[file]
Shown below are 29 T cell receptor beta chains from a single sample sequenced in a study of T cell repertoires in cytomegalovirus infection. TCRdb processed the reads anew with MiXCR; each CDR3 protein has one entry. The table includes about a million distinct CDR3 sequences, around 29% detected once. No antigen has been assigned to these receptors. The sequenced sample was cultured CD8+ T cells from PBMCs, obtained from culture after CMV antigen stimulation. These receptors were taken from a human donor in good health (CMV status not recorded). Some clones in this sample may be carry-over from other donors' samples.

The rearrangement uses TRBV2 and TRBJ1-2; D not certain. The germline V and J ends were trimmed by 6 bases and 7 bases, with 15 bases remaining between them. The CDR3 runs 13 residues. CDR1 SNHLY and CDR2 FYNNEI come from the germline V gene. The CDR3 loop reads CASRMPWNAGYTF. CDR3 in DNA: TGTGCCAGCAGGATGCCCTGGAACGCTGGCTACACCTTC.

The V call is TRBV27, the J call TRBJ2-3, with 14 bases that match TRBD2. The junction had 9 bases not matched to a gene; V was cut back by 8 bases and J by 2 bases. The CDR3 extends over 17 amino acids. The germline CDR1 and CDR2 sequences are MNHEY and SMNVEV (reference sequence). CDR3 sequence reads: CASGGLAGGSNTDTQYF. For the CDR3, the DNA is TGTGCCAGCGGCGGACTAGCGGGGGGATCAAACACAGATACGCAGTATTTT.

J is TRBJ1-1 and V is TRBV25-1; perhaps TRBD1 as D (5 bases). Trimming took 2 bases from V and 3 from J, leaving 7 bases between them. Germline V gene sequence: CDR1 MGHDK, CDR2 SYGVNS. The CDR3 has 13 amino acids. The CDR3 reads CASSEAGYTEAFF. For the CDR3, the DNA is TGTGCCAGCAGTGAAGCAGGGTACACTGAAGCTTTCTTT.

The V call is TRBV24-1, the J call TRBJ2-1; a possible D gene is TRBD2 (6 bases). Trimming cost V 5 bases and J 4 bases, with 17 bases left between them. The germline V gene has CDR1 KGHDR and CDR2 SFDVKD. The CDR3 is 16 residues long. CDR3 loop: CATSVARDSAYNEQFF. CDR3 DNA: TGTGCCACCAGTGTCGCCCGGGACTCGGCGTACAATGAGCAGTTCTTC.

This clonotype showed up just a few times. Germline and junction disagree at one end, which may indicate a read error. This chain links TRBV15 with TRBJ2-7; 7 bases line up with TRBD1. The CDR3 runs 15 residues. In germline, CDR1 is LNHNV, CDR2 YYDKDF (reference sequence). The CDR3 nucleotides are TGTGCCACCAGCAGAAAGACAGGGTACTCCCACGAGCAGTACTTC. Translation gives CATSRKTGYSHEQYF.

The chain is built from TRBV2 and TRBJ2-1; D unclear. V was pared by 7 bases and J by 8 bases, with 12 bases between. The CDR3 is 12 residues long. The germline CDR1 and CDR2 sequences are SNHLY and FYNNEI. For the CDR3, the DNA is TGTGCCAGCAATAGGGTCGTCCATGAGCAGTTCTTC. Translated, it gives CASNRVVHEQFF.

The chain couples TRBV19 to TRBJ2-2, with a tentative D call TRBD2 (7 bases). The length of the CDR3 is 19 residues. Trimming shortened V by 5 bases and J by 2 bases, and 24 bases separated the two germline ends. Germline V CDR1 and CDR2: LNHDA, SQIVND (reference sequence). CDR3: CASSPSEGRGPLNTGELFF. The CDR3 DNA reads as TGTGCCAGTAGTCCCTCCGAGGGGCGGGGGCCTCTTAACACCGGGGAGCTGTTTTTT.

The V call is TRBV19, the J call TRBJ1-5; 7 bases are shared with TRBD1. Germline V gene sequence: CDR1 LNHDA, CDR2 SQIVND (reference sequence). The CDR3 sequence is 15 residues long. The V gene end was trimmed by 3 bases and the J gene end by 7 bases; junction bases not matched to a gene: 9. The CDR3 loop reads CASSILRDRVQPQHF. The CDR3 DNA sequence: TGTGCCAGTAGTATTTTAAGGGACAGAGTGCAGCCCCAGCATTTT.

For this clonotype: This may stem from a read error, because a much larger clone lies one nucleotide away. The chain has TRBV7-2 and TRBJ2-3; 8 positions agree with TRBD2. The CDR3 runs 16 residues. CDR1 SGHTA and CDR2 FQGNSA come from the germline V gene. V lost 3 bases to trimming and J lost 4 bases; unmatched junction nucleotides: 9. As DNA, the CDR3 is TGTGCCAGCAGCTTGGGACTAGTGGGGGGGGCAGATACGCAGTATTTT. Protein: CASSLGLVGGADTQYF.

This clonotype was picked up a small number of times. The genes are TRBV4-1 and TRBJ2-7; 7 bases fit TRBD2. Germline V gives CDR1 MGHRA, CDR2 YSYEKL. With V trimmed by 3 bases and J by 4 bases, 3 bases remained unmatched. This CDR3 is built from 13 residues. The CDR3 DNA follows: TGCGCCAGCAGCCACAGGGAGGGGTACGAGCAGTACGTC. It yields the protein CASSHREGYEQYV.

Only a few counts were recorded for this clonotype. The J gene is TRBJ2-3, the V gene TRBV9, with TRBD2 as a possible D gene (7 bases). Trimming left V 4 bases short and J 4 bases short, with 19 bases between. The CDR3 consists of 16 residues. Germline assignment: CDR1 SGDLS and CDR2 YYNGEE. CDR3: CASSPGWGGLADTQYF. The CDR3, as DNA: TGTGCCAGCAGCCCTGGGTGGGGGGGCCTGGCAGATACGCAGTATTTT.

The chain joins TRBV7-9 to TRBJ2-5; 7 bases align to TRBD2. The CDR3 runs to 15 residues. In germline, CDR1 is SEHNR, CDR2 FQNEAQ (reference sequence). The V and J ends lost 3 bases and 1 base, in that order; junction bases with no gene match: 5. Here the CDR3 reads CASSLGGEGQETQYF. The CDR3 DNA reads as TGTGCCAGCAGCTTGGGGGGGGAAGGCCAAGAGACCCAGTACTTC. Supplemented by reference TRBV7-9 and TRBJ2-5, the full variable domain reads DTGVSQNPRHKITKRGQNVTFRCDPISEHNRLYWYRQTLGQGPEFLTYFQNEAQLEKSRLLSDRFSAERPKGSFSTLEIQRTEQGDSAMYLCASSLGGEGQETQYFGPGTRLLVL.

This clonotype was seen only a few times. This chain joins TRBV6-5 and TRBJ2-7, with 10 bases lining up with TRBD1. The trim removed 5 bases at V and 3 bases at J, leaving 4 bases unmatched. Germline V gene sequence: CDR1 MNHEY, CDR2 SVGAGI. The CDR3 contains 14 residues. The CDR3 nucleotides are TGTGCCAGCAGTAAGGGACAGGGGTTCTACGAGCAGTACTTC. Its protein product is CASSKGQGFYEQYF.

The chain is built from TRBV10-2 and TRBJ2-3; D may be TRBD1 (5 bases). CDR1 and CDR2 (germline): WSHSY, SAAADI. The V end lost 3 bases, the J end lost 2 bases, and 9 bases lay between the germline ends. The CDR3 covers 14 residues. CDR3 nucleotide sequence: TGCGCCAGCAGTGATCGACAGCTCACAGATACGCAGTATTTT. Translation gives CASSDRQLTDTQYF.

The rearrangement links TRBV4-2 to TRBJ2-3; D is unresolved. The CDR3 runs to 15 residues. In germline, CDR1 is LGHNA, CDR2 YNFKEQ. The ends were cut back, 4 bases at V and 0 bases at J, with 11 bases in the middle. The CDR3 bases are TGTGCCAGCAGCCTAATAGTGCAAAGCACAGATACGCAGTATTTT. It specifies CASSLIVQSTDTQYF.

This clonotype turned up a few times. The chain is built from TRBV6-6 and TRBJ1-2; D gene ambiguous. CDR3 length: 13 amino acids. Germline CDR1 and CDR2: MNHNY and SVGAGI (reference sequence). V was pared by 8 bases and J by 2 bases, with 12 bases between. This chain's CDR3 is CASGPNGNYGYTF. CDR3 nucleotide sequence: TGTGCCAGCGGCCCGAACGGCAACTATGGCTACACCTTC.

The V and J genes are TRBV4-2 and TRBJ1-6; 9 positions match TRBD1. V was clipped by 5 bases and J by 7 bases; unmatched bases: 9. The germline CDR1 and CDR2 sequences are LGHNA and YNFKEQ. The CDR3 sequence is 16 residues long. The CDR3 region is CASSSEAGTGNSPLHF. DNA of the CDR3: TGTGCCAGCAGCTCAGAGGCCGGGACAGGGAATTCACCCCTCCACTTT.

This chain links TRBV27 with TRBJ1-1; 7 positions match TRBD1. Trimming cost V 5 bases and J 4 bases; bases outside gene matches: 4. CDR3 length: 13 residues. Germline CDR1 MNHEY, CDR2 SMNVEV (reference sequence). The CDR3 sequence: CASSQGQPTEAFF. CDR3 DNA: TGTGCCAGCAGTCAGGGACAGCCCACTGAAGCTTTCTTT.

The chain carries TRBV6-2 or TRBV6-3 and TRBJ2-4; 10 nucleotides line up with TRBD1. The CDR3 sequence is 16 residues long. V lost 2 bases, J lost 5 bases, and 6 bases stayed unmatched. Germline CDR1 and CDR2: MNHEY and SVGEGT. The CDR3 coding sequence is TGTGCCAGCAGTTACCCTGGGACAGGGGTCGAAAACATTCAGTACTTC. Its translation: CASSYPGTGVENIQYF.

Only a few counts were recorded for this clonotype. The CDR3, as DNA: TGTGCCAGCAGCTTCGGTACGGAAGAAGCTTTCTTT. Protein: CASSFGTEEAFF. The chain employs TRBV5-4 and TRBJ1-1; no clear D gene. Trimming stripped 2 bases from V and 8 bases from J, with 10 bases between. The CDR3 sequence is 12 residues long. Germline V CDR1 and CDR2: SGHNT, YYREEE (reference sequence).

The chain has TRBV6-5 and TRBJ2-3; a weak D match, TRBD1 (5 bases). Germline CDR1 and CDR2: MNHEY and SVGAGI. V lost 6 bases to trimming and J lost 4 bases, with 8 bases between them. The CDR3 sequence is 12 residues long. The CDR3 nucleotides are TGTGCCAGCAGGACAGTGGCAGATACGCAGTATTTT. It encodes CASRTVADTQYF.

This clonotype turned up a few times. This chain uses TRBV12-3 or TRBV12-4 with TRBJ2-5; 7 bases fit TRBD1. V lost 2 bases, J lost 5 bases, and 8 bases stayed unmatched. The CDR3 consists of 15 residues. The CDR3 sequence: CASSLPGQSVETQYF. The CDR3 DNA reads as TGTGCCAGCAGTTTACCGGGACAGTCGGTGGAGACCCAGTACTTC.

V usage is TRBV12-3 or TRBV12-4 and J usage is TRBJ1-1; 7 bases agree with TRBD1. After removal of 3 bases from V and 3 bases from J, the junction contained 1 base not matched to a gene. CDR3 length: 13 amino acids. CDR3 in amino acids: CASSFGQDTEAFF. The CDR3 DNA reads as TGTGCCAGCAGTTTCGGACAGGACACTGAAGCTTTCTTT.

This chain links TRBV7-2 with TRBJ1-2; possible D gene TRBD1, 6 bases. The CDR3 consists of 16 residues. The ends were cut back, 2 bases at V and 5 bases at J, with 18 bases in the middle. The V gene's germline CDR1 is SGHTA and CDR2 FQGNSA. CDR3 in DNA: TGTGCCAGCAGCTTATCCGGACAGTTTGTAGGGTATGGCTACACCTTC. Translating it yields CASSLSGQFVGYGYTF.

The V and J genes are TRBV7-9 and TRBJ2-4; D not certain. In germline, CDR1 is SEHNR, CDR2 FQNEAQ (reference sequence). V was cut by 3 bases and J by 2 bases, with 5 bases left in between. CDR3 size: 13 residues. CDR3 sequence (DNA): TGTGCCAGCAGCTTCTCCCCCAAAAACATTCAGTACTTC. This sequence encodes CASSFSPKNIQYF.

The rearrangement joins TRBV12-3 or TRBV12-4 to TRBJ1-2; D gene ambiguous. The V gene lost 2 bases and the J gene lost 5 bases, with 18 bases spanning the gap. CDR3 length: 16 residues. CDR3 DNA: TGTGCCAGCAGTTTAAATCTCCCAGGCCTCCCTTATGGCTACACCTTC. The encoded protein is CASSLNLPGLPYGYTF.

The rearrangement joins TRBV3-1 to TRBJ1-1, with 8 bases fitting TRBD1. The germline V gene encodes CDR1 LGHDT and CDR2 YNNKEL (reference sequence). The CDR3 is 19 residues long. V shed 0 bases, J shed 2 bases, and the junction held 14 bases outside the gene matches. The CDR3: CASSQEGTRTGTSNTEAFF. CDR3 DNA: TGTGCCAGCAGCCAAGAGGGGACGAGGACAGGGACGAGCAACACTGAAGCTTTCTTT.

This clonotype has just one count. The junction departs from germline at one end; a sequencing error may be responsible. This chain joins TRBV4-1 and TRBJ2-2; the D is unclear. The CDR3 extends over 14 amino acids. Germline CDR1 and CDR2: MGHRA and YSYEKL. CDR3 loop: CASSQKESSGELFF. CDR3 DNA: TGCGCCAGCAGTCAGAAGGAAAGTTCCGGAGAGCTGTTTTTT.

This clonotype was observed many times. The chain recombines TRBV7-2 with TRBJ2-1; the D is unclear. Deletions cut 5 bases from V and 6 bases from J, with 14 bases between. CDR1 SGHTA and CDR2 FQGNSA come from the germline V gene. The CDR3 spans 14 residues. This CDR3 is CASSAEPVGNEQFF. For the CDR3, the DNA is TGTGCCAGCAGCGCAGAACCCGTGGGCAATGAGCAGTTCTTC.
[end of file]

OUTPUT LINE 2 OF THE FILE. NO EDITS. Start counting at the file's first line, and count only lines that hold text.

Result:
The rearrangement uses TRBV2 and TRBJ1-2; D not certain. The germline V and J ends were trimmed by 6 bases and 7 bases, with 15 bases remaining between them. The CDR3 runs 13 residues. CDR1 SNHLY and CDR2 FYNNEI come from the germline V gene. The CDR3 loop reads CASRMPWNAGYTF. CDR3 in DNA: TGTGCCAGCAGGATGCCCTGGAACGCTGGCTACACCTTC.